"They consider not, that a moderate skill may recover a patient in the beginning of a distemper, while he has the strength to go through all the necessary operations, when the whole College would not be able to save him, after his spirits have sunk, and all the principles of life near extinguished . . . Indeed, some would be glad of assistance, if they did not think the remedy near as bad as the disease: for our doctors are commonly so exorbitant in their fees, whether they kill or cure, that the patient had rather trust to his constitution, than run the risk of beggaring his family." (Certainly health care today is not cheap. As a general rule, however, chiropractic care is. I remember the comment of a practice consultant back in the early '80's saying, "The reason insurance companies don't want to include chiropractic coverage is because it's too cheap. If more people went to chiropractors regularly, and they felt good and stayed healthy, and it only cost them $500 a year, why would they be inclined to spend thousands on health insurance?)
Let's take a look at one of the eighteenth century recommendations for a cough, "which is the foundation of many bad distempers, and therefore should be taken care of as soon as possible. It may be cured in the beginning with riding moderately on horseback every day." (Now this is a doubly good remedy. For one thing it showed you were of good station in life, being wealthy enough to own a horse. Secondly, an added benefit was that it assisted the development of a gentleman's calf, which often was pleasing to the ladies' eye. Night riding was discouraged, not only because of the night air, but also because the roads weren't very good. Riding today is still considered a healthy form of exercise with it being taught to handicapped children as a method of improving their coordination and body awareness.) And taking a little Ground Ivy Tea sweetened with Syrrup of Horehound at night when you go to bed. (I can't speak about ivy, but horehound is well a known expectorant and will cause perspiration when taken hot, a laxative when taken in large doses.) "But in case it be violent, it will be proper to bleed eight ounces. (Blood-letting was a common remedy used all to frequently and freely in those days. I don't recommend this.) In the mean while, you must use a spare and cooling diet, without either flesh or strong drink. (It is still a good recommendation if one has bronchial problems to drink plenty of fluids or eat more water-filled foods, which does not include meats, as most people are somewhat dehydrated.) Wash every day in cold water, and very often your feet."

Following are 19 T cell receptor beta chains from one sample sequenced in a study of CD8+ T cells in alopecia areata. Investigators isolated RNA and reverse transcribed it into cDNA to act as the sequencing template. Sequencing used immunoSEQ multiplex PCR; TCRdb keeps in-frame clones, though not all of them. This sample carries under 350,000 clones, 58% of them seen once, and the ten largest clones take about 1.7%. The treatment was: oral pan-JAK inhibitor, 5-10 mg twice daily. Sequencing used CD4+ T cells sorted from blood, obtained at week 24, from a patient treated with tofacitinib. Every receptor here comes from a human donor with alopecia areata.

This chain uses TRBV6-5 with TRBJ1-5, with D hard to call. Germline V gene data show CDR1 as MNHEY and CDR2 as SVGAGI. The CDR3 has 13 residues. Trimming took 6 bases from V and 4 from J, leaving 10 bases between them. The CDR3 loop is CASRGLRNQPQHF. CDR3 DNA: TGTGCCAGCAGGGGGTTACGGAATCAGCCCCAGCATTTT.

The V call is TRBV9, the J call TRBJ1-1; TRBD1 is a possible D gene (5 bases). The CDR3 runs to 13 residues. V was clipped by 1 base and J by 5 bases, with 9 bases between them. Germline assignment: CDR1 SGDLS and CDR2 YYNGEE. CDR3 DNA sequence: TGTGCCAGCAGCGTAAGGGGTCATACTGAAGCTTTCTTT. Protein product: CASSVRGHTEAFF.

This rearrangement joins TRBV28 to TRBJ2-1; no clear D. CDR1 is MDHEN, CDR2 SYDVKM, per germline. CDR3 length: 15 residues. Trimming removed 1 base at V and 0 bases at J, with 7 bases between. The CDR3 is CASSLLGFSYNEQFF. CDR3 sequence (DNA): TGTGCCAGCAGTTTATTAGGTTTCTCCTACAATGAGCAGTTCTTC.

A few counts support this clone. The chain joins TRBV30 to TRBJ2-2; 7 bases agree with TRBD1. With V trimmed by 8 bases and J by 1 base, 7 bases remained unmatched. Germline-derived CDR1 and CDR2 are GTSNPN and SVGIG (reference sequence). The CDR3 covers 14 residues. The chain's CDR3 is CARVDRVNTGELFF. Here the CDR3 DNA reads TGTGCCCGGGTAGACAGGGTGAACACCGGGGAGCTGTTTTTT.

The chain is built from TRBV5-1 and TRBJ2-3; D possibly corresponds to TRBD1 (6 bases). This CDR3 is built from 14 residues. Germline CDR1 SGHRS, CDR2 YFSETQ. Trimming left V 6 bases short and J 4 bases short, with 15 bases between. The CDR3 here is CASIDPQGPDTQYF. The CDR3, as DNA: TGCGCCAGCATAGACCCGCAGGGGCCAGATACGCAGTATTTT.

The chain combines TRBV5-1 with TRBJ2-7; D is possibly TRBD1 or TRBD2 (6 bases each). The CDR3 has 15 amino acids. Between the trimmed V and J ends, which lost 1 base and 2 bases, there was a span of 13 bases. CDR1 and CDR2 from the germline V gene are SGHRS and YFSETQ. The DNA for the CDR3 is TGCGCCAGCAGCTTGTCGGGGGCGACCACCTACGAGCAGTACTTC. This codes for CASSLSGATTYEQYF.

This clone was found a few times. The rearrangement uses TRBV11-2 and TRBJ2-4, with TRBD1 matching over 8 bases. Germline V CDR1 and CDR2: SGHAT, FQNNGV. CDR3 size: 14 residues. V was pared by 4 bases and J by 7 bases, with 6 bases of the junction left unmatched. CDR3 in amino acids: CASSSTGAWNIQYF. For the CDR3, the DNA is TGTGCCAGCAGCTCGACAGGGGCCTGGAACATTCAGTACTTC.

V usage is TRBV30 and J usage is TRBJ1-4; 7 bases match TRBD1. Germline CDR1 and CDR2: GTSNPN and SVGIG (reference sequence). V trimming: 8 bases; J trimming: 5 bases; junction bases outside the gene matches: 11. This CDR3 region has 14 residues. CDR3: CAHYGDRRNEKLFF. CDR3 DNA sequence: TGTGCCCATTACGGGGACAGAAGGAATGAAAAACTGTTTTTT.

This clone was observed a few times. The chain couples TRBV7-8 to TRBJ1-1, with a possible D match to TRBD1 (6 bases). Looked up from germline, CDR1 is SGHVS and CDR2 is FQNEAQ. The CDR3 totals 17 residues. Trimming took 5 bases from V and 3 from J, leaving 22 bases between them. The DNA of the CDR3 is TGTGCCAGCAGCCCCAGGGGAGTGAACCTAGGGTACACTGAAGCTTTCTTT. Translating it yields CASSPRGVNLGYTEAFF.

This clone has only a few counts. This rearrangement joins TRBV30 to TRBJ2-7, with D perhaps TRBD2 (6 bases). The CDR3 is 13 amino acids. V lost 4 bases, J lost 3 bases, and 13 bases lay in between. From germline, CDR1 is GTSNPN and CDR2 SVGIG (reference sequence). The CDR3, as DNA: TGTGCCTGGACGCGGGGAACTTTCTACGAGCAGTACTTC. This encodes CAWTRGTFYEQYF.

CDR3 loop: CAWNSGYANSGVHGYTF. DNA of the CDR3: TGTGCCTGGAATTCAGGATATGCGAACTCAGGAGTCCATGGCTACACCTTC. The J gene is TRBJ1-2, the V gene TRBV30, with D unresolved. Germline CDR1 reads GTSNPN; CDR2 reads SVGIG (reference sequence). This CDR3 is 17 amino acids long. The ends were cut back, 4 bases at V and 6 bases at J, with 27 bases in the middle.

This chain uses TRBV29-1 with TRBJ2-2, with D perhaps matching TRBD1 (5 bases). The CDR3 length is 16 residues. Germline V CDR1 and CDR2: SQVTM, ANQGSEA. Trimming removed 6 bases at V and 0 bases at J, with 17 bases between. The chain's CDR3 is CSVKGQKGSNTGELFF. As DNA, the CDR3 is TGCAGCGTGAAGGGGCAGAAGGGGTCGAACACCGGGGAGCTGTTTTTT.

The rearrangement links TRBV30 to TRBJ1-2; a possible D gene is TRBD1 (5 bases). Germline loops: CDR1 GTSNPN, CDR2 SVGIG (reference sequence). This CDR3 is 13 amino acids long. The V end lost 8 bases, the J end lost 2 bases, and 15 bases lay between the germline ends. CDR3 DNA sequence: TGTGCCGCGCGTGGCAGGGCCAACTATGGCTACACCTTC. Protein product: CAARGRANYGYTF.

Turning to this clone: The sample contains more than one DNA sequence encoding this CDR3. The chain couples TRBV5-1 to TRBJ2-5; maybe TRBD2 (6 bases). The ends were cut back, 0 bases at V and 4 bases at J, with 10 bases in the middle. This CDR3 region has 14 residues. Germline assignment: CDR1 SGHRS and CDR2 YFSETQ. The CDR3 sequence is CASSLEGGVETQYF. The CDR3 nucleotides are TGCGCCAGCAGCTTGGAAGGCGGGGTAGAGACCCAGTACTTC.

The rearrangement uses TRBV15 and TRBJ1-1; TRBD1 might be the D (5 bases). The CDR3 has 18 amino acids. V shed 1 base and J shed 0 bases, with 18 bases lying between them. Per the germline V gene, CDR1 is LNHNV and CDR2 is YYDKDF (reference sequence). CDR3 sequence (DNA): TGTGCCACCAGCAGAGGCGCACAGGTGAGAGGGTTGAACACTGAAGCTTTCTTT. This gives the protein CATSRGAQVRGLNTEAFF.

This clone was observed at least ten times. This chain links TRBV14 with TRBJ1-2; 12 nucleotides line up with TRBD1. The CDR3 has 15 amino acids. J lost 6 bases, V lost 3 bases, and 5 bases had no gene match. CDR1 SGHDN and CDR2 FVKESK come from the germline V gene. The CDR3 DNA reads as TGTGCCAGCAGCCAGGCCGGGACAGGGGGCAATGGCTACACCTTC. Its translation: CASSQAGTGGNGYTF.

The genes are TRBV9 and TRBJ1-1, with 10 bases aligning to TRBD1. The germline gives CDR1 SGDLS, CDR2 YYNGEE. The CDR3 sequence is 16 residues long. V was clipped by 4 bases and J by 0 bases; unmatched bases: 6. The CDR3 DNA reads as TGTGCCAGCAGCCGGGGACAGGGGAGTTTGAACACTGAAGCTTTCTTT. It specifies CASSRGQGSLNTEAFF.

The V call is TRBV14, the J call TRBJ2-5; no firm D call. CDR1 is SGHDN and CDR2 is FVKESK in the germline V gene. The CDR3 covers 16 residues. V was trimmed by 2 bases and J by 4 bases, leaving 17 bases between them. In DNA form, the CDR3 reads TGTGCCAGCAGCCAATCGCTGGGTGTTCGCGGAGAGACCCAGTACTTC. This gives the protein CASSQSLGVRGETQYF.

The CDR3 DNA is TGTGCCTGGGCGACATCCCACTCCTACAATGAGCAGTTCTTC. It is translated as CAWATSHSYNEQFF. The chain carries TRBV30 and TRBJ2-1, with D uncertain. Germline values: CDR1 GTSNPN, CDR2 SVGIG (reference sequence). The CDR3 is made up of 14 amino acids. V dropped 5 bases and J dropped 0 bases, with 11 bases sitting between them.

Doesn't sound too bad, does it? But if your cough should turn to consumption, "I would advise the patient to shave under the arms and apply strong poultices. Let him chew sassafras root every morning fasting. I would likewise entreat him, before he goes to bed to take 3 pills made of turpentine and deers dung in equal quantities. . . The way to prevent this wasting disease is never to suffer a cough to dwell in you; but bleed in time, and purge gently once a week."